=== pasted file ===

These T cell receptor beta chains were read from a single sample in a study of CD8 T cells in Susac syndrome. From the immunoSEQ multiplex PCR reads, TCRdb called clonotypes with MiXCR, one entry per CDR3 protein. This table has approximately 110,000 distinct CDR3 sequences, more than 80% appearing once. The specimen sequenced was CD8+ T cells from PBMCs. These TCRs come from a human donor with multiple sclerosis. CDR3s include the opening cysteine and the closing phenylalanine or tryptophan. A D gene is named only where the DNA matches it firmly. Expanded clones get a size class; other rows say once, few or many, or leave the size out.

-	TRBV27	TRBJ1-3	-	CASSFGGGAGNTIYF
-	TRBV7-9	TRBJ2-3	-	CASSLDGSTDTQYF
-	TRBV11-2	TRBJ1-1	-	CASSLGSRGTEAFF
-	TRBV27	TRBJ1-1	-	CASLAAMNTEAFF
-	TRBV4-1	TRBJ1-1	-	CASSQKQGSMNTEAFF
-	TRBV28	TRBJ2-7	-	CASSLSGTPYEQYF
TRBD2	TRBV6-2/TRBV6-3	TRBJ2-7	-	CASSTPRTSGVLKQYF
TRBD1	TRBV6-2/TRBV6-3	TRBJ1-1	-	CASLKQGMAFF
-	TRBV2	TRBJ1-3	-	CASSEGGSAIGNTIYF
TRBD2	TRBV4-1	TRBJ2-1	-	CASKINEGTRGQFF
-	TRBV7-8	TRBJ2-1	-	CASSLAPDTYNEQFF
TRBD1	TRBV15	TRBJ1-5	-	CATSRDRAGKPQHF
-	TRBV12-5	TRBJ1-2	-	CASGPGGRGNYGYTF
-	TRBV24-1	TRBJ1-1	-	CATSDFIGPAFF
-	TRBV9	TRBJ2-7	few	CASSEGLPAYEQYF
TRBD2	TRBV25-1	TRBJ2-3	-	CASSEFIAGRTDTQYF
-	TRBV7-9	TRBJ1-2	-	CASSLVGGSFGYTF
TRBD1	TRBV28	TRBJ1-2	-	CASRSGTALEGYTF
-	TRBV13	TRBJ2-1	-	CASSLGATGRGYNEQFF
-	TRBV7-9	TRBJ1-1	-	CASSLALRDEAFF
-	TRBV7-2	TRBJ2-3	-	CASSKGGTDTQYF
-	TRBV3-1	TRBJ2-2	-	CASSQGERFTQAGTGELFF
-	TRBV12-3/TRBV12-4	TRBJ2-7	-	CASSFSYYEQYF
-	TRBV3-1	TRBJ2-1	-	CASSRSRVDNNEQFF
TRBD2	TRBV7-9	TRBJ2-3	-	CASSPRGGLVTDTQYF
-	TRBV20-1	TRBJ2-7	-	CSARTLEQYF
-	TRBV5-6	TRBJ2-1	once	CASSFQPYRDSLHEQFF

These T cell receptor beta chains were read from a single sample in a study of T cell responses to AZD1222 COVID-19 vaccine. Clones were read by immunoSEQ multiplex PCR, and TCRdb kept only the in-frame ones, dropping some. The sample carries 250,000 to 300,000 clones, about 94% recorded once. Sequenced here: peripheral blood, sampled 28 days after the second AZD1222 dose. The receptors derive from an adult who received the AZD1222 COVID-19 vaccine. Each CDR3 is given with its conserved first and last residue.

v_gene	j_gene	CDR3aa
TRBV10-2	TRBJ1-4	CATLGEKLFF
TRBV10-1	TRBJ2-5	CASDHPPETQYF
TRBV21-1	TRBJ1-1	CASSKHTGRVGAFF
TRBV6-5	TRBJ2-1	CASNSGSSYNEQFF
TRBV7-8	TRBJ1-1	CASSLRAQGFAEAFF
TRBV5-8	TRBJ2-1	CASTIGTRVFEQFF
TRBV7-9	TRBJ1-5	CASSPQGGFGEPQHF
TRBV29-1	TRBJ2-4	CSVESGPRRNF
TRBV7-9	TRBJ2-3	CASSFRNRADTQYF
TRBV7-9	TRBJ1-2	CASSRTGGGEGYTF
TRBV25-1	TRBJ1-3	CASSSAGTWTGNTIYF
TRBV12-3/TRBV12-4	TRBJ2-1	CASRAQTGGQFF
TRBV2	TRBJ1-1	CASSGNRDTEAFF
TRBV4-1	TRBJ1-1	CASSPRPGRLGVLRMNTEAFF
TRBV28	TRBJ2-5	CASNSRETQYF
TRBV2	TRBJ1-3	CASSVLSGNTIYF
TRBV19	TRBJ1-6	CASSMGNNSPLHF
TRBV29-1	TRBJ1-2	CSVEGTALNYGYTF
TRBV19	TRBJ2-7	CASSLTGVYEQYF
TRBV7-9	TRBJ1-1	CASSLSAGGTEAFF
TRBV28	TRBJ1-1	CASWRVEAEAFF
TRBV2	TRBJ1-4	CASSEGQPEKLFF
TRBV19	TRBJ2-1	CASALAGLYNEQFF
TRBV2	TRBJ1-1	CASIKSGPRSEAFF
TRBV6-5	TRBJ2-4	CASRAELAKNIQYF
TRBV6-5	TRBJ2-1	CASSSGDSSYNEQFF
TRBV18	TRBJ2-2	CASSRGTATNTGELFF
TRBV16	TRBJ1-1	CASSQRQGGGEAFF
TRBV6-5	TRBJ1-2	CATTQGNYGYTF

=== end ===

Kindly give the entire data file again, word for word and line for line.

These T cell receptor beta chains were read from a single sample in a study of CD8 T cells in Susac syndrome. From the immunoSEQ multiplex PCR reads, TCRdb called clonotypes with MiXCR, one entry per CDR3 protein. This table has approximately 110,000 distinct CDR3 sequences, more than 80% appearing once. The specimen sequenced was CD8+ T cells from PBMCs. These TCRs come from a human donor with multiple sclerosis. CDR3s include the opening cysteine and the closing phenylalanine or tryptophan. A D gene is named only where the DNA matches it firmly. Expanded clones get a size class; other rows say once, few or many, or leave the size out.

-	TRBV27	TRBJ1-3	-	CASSFGGGAGNTIYF
-	TRBV7-9	TRBJ2-3	-	CASSLDGSTDTQYF
-	TRBV11-2	TRBJ1-1	-	CASSLGSRGTEAFF
-	TRBV27	TRBJ1-1	-	CASLAAMNTEAFF
-	TRBV4-1	TRBJ1-1	-	CASSQKQGSMNTEAFF
-	TRBV28	TRBJ2-7	-	CASSLSGTPYEQYF
TRBD2	TRBV6-2/TRBV6-3	TRBJ2-7	-	CASSTPRTSGVLKQYF
TRBD1	TRBV6-2/TRBV6-3	TRBJ1-1	-	CASLKQGMAFF
-	TRBV2	TRBJ1-3	-	CASSEGGSAIGNTIYF
TRBD2	TRBV4-1	TRBJ2-1	-	CASKINEGTRGQFF
-	TRBV7-8	TRBJ2-1	-	CASSLAPDTYNEQFF
TRBD1	TRBV15	TRBJ1-5	-	CATSRDRAGKPQHF
-	TRBV12-5	TRBJ1-2	-	CASGPGGRGNYGYTF
-	TRBV24-1	TRBJ1-1	-	CATSDFIGPAFF
-	TRBV9	TRBJ2-7	few	CASSEGLPAYEQYF
TRBD2	TRBV25-1	TRBJ2-3	-	CASSEFIAGRTDTQYF
-	TRBV7-9	TRBJ1-2	-	CASSLVGGSFGYTF
TRBD1	TRBV28	TRBJ1-2	-	CASRSGTALEGYTF
-	TRBV13	TRBJ2-1	-	CASSLGATGRGYNEQFF
-	TRBV7-9	TRBJ1-1	-	CASSLALRDEAFF
-	TRBV7-2	TRBJ2-3	-	CASSKGGTDTQYF
-	TRBV3-1	TRBJ2-2	-	CASSQGERFTQAGTGELFF
-	TRBV12-3/TRBV12-4	TRBJ2-7	-	CASSFSYYEQYF
-	TRBV3-1	TRBJ2-1	-	CASSRSRVDNNEQFF
TRBD2	TRBV7-9	TRBJ2-3	-	CASSPRGGLVTDTQYF
-	TRBV20-1	TRBJ2-7	-	CSARTLEQYF
-	TRBV5-6	TRBJ2-1	once	CASSFQPYRDSLHEQFF

These T cell receptor beta chains were read from a single sample in a study of T cell responses to AZD1222 COVID-19 vaccine. Clones were read by immunoSEQ multiplex PCR, and TCRdb kept only the in-frame ones, dropping some. The sample carries 250,000 to 300,000 clones, about 94% recorded once. Sequenced here: peripheral blood, sampled 28 days after the second AZD1222 dose. The receptors derive from an adult who received the AZD1222 COVID-19 vaccine. Each CDR3 is given with its conserved first and last residue.

v_gene	j_gene	CDR3aa
TRBV10-2	TRBJ1-4	CATLGEKLFF
TRBV10-1	TRBJ2-5	CASDHPPETQYF
TRBV21-1	TRBJ1-1	CASSKHTGRVGAFF
TRBV6-5	TRBJ2-1	CASNSGSSYNEQFF
TRBV7-8	TRBJ1-1	CASSLRAQGFAEAFF
TRBV5-8	TRBJ2-1	CASTIGTRVFEQFF
TRBV7-9	TRBJ1-5	CASSPQGGFGEPQHF
TRBV29-1	TRBJ2-4	CSVESGPRRNF
TRBV7-9	TRBJ2-3	CASSFRNRADTQYF
TRBV7-9	TRBJ1-2	CASSRTGGGEGYTF
TRBV25-1	TRBJ1-3	CASSSAGTWTGNTIYF
TRBV12-3/TRBV12-4	TRBJ2-1	CASRAQTGGQFF
TRBV2	TRBJ1-1	CASSGNRDTEAFF
TRBV4-1	TRBJ1-1	CASSPRPGRLGVLRMNTEAFF
TRBV28	TRBJ2-5	CASNSRETQYF
TRBV2	TRBJ1-3	CASSVLSGNTIYF
TRBV19	TRBJ1-6	CASSMGNNSPLHF
TRBV29-1	TRBJ1-2	CSVEGTALNYGYTF
TRBV19	TRBJ2-7	CASSLTGVYEQYF
TRBV7-9	TRBJ1-1	CASSLSAGGTEAFF
TRBV28	TRBJ1-1	CASWRVEAEAFF
TRBV2	TRBJ1-4	CASSEGQPEKLFF
TRBV19	TRBJ2-1	CASALAGLYNEQFF
TRBV2	TRBJ1-1	CASIKSGPRSEAFF
TRBV6-5	TRBJ2-4	CASRAELAKNIQYF
TRBV6-5	TRBJ2-1	CASSSGDSSYNEQFF
TRBV18	TRBJ2-2	CASSRGTATNTGELFF
TRBV16	TRBJ1-1	CASSQRQGGGEAFF
TRBV6-5	TRBJ1-2	CATTQGNYGYTF